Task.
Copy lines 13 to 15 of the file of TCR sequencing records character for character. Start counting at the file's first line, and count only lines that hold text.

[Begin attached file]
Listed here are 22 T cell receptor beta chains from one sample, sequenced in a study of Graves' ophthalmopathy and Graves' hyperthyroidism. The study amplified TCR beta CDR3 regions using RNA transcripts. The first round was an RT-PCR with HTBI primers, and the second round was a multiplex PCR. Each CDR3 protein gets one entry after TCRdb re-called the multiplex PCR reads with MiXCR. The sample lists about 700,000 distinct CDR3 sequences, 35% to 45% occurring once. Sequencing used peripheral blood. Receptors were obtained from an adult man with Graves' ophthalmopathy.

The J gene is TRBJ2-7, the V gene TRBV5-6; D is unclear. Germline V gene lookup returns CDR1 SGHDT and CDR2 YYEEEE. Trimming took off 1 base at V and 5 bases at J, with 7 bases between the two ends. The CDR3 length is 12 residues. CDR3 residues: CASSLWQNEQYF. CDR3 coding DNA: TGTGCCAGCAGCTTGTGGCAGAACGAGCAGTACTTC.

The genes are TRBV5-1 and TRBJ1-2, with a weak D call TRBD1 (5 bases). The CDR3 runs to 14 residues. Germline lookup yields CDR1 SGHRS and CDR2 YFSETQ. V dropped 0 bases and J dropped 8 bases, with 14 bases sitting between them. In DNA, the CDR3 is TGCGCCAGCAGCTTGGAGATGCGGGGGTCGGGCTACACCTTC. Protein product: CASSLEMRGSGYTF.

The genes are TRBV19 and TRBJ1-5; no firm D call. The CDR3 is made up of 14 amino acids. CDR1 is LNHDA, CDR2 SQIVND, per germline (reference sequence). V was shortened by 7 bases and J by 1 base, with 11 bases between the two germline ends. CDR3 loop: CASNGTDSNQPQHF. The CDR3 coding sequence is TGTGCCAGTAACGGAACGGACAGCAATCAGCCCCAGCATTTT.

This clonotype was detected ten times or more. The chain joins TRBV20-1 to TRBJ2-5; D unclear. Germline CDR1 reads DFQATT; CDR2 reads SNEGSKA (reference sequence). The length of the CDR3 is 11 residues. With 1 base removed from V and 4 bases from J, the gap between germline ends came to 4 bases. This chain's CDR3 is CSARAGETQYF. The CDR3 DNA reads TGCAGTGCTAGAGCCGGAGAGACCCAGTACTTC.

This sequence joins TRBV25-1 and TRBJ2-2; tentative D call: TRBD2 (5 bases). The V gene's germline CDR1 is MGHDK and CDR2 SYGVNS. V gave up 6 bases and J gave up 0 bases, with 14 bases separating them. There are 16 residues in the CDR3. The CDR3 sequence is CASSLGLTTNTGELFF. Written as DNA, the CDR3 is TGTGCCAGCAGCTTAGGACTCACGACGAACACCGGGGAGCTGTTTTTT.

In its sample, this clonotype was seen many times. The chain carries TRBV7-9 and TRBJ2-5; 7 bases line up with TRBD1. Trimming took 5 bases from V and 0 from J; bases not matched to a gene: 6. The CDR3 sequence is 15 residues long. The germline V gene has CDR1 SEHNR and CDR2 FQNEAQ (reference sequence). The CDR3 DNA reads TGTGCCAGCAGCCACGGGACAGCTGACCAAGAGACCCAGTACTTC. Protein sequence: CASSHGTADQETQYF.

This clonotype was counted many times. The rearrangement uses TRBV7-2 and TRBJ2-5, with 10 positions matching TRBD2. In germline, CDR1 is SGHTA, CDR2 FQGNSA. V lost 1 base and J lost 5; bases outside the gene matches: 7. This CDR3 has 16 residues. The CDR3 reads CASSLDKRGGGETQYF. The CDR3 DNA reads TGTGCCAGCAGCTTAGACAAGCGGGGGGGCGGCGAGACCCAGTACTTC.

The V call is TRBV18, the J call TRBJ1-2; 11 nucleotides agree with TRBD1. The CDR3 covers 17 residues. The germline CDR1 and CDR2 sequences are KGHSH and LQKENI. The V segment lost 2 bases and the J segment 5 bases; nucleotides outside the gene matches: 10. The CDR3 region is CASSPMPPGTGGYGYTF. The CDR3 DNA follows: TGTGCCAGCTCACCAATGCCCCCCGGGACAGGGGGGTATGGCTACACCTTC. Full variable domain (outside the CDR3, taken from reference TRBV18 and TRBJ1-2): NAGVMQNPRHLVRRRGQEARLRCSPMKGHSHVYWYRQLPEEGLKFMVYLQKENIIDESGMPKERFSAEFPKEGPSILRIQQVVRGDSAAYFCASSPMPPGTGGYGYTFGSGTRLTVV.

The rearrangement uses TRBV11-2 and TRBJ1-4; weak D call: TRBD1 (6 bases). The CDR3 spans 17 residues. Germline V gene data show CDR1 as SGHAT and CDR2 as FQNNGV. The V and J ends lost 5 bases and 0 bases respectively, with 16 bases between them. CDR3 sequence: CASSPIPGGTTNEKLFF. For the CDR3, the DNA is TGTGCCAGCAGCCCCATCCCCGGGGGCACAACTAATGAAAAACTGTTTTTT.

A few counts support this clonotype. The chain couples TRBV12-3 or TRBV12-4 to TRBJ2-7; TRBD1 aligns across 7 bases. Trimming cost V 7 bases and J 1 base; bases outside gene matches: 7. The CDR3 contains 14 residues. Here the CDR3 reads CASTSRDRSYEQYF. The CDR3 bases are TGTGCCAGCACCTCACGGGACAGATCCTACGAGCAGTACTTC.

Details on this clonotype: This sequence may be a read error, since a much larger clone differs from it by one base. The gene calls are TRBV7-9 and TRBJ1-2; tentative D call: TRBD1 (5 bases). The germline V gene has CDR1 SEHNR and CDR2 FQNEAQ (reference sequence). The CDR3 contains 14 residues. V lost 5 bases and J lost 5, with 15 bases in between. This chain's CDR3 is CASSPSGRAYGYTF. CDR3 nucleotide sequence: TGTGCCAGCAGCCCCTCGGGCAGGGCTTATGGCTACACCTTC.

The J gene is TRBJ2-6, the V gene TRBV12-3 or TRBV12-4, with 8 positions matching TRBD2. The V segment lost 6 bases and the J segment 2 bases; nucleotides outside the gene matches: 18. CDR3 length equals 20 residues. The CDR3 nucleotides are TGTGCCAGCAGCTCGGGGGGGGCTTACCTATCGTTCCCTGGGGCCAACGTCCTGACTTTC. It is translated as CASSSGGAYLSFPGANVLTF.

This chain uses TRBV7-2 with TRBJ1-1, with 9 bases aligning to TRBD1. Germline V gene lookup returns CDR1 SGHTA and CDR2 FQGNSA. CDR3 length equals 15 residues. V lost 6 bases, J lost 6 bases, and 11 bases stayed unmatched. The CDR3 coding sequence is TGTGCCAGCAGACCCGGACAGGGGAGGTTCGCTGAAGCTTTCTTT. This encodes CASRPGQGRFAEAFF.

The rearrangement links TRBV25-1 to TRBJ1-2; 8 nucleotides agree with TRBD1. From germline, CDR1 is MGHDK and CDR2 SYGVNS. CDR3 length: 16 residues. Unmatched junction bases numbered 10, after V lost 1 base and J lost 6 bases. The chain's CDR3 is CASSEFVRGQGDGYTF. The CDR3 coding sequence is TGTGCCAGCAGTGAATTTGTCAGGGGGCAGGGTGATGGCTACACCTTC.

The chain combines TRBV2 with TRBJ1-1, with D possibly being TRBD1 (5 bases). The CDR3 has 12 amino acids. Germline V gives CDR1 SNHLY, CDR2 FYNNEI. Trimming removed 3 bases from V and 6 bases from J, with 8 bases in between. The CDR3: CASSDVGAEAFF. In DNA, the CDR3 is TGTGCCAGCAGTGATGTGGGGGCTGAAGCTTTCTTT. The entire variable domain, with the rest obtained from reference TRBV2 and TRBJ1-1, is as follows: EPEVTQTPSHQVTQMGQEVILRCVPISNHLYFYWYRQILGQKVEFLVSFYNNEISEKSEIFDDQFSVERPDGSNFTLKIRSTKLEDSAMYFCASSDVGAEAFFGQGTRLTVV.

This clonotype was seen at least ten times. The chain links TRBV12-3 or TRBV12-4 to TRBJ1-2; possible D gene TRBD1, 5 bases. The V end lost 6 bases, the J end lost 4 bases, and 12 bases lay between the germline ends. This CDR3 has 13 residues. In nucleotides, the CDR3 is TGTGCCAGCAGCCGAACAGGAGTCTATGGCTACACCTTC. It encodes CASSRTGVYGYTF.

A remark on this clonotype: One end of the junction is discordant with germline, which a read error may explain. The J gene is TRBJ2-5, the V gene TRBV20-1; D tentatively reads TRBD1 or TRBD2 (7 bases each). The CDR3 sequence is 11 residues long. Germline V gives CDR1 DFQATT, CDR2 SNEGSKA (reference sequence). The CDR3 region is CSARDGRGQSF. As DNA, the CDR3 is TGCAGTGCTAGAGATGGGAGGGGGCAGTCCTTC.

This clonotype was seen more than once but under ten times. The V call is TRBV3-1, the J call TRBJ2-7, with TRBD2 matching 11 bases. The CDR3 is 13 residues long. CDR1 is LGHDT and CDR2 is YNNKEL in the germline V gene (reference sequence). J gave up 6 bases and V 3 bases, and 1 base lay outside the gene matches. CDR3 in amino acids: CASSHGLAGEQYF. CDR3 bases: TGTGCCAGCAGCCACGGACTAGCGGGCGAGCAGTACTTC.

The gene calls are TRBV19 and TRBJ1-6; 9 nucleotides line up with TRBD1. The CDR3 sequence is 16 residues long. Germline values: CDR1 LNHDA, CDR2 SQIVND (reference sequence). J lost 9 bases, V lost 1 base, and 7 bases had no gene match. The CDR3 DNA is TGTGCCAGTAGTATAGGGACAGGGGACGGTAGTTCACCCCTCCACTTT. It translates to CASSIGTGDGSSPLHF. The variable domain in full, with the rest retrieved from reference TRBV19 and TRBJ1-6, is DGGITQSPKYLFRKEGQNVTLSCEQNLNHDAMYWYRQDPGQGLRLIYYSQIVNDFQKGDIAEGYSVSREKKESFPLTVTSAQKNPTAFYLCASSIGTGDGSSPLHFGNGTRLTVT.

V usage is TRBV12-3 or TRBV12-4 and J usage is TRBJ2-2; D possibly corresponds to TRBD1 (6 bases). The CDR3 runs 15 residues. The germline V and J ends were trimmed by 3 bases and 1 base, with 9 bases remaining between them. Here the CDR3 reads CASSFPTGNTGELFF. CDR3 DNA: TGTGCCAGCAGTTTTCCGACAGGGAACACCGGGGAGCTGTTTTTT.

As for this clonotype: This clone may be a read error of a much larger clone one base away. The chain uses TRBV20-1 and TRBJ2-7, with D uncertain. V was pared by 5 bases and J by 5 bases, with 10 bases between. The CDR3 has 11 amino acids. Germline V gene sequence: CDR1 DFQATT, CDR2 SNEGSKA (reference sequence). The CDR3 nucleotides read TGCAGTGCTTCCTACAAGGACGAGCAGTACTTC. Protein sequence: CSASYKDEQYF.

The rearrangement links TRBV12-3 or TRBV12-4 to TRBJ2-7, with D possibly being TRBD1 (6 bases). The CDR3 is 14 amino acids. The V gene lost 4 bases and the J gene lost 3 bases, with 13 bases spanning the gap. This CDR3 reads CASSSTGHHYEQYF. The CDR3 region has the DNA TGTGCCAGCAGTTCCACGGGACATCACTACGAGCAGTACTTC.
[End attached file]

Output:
The J gene is TRBJ2-6, the V gene TRBV12-3 or TRBV12-4, with 8 positions matching TRBD2. The V segment lost 6 bases and the J segment 2 bases; nucleotides outside the gene matches: 18. CDR3 length equals 20 residues. The CDR3 nucleotides are TGTGCCAGCAGCTCGGGGGGGGCTTACCTATCGTTCCCTGGGGCCAACGTCCTGACTTTC. It is translated as CASSSGGAYLSFPGANVLTF.

This chain uses TRBV7-2 with TRBJ1-1, with 9 bases aligning to TRBD1. Germline V gene lookup returns CDR1 SGHTA and CDR2 FQGNSA. CDR3 length equals 15 residues. V lost 6 bases, J lost 6 bases, and 11 bases stayed unmatched. The CDR3 coding sequence is TGTGCCAGCAGACCCGGACAGGGGAGGTTCGCTGAAGCTTTCTTT. This encodes CASRPGQGRFAEAFF.

The rearrangement links TRBV25-1 to TRBJ1-2; 8 nucleotides agree with TRBD1. From germline, CDR1 is MGHDK and CDR2 SYGVNS. CDR3 length: 16 residues. Unmatched junction bases numbered 10, after V lost 1 base and J lost 6 bases. The chain's CDR3 is CASSEFVRGQGDGYTF. The CDR3 coding sequence is TGTGCCAGCAGTGAATTTGTCAGGGGGCAGGGTGATGGCTACACCTTC.